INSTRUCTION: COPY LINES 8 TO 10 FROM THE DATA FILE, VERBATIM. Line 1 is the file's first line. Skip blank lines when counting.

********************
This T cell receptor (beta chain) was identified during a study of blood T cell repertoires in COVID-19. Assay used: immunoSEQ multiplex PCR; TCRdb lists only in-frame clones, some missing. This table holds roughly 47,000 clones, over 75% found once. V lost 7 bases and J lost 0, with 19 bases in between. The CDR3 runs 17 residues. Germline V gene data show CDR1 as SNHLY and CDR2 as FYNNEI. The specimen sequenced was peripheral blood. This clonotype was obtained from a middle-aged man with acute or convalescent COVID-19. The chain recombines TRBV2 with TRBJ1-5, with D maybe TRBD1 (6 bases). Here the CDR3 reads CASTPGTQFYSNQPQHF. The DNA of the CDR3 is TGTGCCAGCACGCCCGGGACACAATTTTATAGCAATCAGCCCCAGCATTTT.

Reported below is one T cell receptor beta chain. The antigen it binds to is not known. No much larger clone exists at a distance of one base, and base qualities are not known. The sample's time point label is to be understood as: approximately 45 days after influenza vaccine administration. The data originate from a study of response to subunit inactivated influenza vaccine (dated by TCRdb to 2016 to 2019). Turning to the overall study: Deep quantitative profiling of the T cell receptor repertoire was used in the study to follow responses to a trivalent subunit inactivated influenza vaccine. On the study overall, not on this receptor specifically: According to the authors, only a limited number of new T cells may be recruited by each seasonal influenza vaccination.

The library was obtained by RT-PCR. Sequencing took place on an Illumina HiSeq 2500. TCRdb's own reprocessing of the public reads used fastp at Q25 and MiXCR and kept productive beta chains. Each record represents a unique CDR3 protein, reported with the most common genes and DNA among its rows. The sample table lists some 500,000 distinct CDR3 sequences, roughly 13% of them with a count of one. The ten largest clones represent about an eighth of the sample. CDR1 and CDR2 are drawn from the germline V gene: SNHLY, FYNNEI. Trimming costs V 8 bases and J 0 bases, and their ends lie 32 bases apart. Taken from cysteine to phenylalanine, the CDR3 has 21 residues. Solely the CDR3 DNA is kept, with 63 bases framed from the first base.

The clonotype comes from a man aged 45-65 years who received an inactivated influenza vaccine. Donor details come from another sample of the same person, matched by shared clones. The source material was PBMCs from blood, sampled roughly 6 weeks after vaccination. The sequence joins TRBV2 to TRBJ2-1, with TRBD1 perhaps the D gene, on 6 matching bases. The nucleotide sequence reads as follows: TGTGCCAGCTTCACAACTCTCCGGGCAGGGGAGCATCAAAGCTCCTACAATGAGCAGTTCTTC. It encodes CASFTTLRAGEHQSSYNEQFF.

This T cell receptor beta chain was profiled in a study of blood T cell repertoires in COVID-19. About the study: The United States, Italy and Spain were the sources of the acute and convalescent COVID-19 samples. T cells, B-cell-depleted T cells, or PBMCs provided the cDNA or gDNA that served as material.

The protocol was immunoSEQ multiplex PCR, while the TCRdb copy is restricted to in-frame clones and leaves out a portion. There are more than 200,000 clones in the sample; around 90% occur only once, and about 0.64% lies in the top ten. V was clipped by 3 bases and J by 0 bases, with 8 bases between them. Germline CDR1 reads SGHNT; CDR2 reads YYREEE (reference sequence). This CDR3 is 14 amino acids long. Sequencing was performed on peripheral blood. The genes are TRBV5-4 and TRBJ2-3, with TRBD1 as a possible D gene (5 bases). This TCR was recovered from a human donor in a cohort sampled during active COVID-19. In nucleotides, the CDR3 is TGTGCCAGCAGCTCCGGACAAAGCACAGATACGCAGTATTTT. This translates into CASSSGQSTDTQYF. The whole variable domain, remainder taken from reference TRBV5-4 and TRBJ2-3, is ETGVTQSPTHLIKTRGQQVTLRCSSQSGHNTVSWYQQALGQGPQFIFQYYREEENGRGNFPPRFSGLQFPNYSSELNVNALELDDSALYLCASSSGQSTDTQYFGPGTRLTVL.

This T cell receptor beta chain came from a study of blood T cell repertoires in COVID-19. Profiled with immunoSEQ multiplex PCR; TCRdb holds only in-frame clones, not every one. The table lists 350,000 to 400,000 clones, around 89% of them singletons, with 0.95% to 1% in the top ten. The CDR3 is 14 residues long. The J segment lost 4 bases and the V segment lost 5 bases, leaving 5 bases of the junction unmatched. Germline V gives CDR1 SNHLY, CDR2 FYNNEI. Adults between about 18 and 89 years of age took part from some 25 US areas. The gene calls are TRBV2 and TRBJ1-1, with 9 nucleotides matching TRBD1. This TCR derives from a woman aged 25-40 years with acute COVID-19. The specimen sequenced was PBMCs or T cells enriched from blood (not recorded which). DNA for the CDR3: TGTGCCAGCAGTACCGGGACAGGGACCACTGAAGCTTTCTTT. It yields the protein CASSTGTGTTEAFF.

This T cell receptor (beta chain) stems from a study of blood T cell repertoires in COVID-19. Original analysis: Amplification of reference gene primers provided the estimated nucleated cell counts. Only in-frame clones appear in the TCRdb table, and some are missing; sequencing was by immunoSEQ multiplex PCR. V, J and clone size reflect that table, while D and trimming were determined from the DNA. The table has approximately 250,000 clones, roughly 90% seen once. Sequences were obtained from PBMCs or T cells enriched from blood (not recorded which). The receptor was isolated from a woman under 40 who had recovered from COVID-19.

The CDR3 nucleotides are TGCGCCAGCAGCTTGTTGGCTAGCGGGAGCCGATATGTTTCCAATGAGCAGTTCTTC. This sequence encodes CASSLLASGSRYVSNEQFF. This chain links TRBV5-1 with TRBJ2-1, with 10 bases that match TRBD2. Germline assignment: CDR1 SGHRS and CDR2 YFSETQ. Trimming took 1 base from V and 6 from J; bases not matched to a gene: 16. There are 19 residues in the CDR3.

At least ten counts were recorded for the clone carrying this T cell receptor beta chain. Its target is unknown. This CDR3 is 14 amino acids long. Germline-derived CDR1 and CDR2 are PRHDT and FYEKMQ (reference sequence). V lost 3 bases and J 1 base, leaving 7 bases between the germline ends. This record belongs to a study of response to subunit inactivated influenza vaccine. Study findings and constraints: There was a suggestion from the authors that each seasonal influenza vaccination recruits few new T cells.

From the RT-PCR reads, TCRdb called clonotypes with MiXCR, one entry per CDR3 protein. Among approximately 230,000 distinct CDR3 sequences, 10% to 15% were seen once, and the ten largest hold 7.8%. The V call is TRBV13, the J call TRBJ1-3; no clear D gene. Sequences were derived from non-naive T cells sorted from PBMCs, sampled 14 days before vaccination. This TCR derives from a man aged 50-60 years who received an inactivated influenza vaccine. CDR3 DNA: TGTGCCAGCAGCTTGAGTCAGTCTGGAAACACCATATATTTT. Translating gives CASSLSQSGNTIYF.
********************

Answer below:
This T cell receptor (beta chain) stems from a study of blood T cell repertoires in COVID-19. Original analysis: Amplification of reference gene primers provided the estimated nucleated cell counts. Only in-frame clones appear in the TCRdb table, and some are missing; sequencing was by immunoSEQ multiplex PCR. V, J and clone size reflect that table, while D and trimming were determined from the DNA. The table has approximately 250,000 clones, roughly 90% seen once. Sequences were obtained from PBMCs or T cells enriched from blood (not recorded which). The receptor was isolated from a woman under 40 who had recovered from COVID-19.

The CDR3 nucleotides are TGCGCCAGCAGCTTGTTGGCTAGCGGGAGCCGATATGTTTCCAATGAGCAGTTCTTC. This sequence encodes CASSLLASGSRYVSNEQFF. This chain links TRBV5-1 with TRBJ2-1, with 10 bases that match TRBD2. Germline assignment: CDR1 SGHRS and CDR2 YFSETQ. Trimming took 1 base from V and 6 from J; bases not matched to a gene: 16. There are 19 residues in the CDR3.

At least ten counts were recorded for the clone carrying this T cell receptor beta chain. Its target is unknown. This CDR3 is 14 amino acids long. Germline-derived CDR1 and CDR2 are PRHDT and FYEKMQ (reference sequence). V lost 3 bases and J 1 base, leaving 7 bases between the germline ends. This record belongs to a study of response to subunit inactivated influenza vaccine. Study findings and constraints: There was a suggestion from the authors that each seasonal influenza vaccination recruits few new T cells.